West Midlands PCC rejects Home Secretary calls for police to attend all burglaries

PCC Simon Foster has criticised the expectation that police should attend all home burglaries for being rushed and uncosted

The West Midlands police and crime commissioner has rejected the expectation police should attend all home burglaries, excluding outbuildings and garden sheds.

The commitment was made by the National Police Chief Council, despite its own observation: “The number of burglaries is at an all-time low, down 51 per cent over the past decade due to increased investment by police and partners in preventing them happening in the first place.”

The commitment was made on October 5, and was a response to instructions by the Home Secretary Suella Braverman, who was in post for six weeks before being forced to resign by the now ex-prime minister Liz Truss - and then reappointed by Rishi Sunak yesterday (Tuesday, October 25).

Braverman addressed a letter dated September 24 to police leaders which stated: “The public have a right to expect that the police get the basics right. To put it simply, the public want to know that an officer will visit them after a crime such as burglary.”

But PCC Simon Foster has criticised the measure for being rushed and uncosted. He also hit out at how vague the instruction was and said it did not measure the quality of the police process, but was just “one input measure”.

Instead, Mr Foster indicated he will follow guidance in a recent report by His Majesty’s Inspectorate of Constabulary and Fire & Rescue Services (HMICFRS).

West Midlands Police & Crime Commissioner Simon FosterWest Midlands Police & Crime Commissioner Simon Foster
West Midlands Police & Crime Commissioner Simon Foster

Mr Foster said: “Not only did this Home Secretary-led requirement appear to compromise the operational independence of policing, it was made without any apparent assessment of the cost of compliance, the resources required, where those resources are to come from and what the consequences are to be for the prevention and investigation of other crime, such as violence against women and girls, domestic abuse, violent crime and vehicle theft.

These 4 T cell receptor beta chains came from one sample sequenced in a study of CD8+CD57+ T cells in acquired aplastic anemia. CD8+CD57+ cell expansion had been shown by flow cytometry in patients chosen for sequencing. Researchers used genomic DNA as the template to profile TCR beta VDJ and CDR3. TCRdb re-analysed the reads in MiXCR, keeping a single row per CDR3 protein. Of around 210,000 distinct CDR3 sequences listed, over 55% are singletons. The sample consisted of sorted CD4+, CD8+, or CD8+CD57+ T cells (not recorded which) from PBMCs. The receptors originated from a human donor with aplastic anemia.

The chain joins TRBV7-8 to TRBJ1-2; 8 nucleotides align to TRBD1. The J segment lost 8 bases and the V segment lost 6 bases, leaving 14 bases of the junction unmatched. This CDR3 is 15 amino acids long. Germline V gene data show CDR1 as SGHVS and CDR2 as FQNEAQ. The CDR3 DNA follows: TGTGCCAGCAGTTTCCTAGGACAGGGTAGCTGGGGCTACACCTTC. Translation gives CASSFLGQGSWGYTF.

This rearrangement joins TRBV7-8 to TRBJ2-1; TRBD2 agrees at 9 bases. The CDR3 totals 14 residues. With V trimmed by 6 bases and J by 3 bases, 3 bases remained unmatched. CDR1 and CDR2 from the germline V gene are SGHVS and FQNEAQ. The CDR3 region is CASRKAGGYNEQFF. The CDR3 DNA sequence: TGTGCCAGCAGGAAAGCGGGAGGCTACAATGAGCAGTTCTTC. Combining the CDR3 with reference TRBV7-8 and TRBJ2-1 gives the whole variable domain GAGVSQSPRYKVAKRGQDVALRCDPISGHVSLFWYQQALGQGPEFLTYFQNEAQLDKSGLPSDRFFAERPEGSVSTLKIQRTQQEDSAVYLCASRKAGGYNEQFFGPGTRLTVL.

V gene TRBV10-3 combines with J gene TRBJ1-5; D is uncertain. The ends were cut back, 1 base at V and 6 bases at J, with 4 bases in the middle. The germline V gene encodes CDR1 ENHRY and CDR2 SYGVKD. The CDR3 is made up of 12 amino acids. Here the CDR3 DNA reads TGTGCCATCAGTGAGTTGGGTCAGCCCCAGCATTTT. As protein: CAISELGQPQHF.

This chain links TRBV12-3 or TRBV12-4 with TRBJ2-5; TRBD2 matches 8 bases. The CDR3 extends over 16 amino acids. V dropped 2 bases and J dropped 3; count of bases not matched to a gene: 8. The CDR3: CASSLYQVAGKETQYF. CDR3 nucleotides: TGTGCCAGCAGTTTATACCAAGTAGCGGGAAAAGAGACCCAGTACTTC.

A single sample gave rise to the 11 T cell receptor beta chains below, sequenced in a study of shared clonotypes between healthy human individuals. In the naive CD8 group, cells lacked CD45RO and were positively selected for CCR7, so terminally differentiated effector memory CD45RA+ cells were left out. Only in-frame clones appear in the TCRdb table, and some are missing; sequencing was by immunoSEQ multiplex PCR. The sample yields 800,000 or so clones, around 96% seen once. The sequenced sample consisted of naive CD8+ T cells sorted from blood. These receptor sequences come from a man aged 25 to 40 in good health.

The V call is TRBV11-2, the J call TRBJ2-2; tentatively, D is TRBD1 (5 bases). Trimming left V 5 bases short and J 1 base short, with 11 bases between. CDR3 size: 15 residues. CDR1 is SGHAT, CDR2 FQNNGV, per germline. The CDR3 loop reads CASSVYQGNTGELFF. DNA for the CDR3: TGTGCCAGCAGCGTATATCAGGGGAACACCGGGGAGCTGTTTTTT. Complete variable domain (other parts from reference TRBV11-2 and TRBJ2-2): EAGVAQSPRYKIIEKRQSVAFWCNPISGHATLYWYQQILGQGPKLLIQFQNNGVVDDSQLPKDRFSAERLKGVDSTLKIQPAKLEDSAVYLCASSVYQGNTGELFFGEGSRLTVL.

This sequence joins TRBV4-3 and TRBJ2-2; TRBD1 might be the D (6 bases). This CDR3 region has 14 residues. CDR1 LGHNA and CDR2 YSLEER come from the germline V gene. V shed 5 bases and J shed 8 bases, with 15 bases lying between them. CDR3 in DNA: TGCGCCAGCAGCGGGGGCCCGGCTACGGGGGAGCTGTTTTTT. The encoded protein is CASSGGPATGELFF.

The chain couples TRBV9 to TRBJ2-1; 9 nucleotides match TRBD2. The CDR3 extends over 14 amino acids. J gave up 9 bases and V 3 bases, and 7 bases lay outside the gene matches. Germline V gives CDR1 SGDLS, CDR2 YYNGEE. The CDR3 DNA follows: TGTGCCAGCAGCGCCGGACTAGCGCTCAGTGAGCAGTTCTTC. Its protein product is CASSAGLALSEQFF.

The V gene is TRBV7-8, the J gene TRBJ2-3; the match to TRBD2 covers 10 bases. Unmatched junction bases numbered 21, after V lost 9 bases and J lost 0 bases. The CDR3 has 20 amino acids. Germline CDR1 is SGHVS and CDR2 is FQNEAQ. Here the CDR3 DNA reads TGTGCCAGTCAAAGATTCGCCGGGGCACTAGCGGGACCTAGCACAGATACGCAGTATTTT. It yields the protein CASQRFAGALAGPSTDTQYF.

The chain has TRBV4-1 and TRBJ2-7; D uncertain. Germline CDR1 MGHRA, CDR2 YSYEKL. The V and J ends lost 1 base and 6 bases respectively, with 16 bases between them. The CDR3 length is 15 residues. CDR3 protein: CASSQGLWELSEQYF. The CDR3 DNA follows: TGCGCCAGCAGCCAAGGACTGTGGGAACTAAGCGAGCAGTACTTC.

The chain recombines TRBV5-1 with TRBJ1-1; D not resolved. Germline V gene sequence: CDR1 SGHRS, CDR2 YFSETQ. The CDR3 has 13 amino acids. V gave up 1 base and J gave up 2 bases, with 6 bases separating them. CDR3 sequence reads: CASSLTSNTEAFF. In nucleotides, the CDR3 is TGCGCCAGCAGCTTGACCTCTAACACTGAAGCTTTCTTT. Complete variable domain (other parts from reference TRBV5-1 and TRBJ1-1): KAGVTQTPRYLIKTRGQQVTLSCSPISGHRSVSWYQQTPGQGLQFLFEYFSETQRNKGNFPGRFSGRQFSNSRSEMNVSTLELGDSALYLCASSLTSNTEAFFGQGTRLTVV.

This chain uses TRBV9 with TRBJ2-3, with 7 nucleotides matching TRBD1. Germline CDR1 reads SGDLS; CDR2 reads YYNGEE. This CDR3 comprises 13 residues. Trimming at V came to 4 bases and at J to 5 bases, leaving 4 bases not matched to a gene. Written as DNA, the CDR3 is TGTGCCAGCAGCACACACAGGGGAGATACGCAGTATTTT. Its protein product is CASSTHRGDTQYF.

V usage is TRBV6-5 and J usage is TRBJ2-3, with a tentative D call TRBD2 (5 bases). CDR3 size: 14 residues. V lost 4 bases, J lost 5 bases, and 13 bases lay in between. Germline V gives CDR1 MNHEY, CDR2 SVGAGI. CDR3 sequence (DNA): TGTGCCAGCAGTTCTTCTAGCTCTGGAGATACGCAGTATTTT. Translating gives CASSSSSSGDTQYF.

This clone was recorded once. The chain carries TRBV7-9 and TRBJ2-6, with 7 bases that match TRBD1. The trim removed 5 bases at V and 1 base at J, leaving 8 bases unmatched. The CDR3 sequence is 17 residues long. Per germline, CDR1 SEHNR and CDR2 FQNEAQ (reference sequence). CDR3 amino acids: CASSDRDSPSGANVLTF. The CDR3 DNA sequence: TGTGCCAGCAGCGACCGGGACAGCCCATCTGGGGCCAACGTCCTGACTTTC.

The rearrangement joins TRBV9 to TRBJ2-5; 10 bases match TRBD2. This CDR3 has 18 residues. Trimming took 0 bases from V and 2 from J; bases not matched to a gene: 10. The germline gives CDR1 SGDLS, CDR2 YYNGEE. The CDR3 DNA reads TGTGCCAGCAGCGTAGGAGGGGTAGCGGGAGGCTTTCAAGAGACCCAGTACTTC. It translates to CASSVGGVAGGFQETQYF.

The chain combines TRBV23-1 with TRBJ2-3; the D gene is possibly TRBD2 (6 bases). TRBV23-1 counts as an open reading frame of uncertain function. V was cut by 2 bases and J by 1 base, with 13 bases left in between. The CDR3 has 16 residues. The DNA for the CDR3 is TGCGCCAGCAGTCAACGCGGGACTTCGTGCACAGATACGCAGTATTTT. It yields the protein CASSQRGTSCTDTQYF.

“Although burglaries have declined, the West Midlands has a higher rate than better funded, lower crime areas, meaning that this commitment will be more onerous here than elsewhere.

“This commitment will doubtless prompt debate about the specification for the commitment: When does it start? How long can pass after a report, before the visit takes place? Who can make a visit? How many attempts to make a visit are required?

“Most importantly, this is not a quality measure – it is just an input measure that is one part of the whole process. Attendance alone tells you nothing about the quality of the overall police and criminal justice process.

“I will hold West Midlands Police to account to ensure the strategy and recommendations set out in the Report are implemented, so as to keep the people and communities of the West Midlands safe and secure.”

Mr Foster also summarised the relevant recommendations in the HMICFRS report, which was published in August 2022. He said: “Firstly, by March 2023, forces should make sure their crime scene management practices adhere to the authorised professional practice on managing investigations for [serious crime] or provide a rationale for deviating from it.

“Secondly, by March 2023, all forces should ensure [serious crime] investigations are subject to effective supervision and direction.” Suella Braverman was replaced by Grant Shapps as home secretary.

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